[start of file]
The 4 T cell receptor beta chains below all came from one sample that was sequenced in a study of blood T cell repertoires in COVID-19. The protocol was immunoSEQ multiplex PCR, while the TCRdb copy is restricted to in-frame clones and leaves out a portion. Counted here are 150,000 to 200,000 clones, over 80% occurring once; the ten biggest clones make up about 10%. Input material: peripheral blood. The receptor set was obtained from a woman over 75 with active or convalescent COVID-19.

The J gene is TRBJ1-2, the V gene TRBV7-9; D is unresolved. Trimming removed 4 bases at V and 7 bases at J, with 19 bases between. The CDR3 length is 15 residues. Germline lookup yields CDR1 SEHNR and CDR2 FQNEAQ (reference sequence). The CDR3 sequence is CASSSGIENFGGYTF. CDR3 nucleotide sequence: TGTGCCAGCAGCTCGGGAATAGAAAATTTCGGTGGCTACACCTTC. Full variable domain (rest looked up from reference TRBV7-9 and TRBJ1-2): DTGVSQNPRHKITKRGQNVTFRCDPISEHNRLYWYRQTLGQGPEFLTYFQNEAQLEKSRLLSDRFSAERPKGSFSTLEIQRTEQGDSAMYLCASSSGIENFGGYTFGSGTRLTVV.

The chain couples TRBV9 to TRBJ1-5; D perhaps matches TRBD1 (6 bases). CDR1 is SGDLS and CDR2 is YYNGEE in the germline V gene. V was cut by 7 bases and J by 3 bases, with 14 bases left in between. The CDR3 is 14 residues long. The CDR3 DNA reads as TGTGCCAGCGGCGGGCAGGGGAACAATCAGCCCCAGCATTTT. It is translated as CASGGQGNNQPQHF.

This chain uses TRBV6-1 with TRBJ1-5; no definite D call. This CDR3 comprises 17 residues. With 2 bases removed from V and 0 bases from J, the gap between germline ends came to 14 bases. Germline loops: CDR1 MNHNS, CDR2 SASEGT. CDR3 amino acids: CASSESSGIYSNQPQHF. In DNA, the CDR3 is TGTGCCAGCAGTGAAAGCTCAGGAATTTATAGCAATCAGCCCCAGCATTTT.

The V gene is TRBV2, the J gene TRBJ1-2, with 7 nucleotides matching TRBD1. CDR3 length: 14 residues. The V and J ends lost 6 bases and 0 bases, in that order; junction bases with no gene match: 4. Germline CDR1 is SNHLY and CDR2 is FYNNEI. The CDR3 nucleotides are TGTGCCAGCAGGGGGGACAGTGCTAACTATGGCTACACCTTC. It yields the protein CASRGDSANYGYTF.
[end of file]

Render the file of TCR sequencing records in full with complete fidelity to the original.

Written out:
The 4 T cell receptor beta chains below all came from one sample that was sequenced in a study of blood T cell repertoires in COVID-19. The protocol was immunoSEQ multiplex PCR, while the TCRdb copy is restricted to in-frame clones and leaves out a portion. Counted here are 150,000 to 200,000 clones, over 80% occurring once; the ten biggest clones make up about 10%. Input material: peripheral blood. The receptor set was obtained from a woman over 75 with active or convalescent COVID-19.

The J gene is TRBJ1-2, the V gene TRBV7-9; D is unresolved. Trimming removed 4 bases at V and 7 bases at J, with 19 bases between. The CDR3 length is 15 residues. Germline lookup yields CDR1 SEHNR and CDR2 FQNEAQ (reference sequence). The CDR3 sequence is CASSSGIENFGGYTF. CDR3 nucleotide sequence: TGTGCCAGCAGCTCGGGAATAGAAAATTTCGGTGGCTACACCTTC. Full variable domain (rest looked up from reference TRBV7-9 and TRBJ1-2): DTGVSQNPRHKITKRGQNVTFRCDPISEHNRLYWYRQTLGQGPEFLTYFQNEAQLEKSRLLSDRFSAERPKGSFSTLEIQRTEQGDSAMYLCASSSGIENFGGYTFGSGTRLTVV.

The chain couples TRBV9 to TRBJ1-5; D perhaps matches TRBD1 (6 bases). CDR1 is SGDLS and CDR2 is YYNGEE in the germline V gene. V was cut by 7 bases and J by 3 bases, with 14 bases left in between. The CDR3 is 14 residues long. The CDR3 DNA reads as TGTGCCAGCGGCGGGCAGGGGAACAATCAGCCCCAGCATTTT. It is translated as CASGGQGNNQPQHF.

This chain uses TRBV6-1 with TRBJ1-5; no definite D call. This CDR3 comprises 17 residues. With 2 bases removed from V and 0 bases from J, the gap between germline ends came to 14 bases. Germline loops: CDR1 MNHNS, CDR2 SASEGT. CDR3 amino acids: CASSESSGIYSNQPQHF. In DNA, the CDR3 is TGTGCCAGCAGTGAAAGCTCAGGAATTTATAGCAATCAGCCCCAGCATTTT.

The V gene is TRBV2, the J gene TRBJ1-2, with 7 nucleotides matching TRBD1. CDR3 length: 14 residues. The V and J ends lost 6 bases and 0 bases, in that order; junction bases with no gene match: 4. Germline CDR1 is SNHLY and CDR2 is FYNNEI. The CDR3 nucleotides are TGTGCCAGCAGGGGGGACAGTGCTAACTATGGCTACACCTTC. It yields the protein CASRGDSANYGYTF.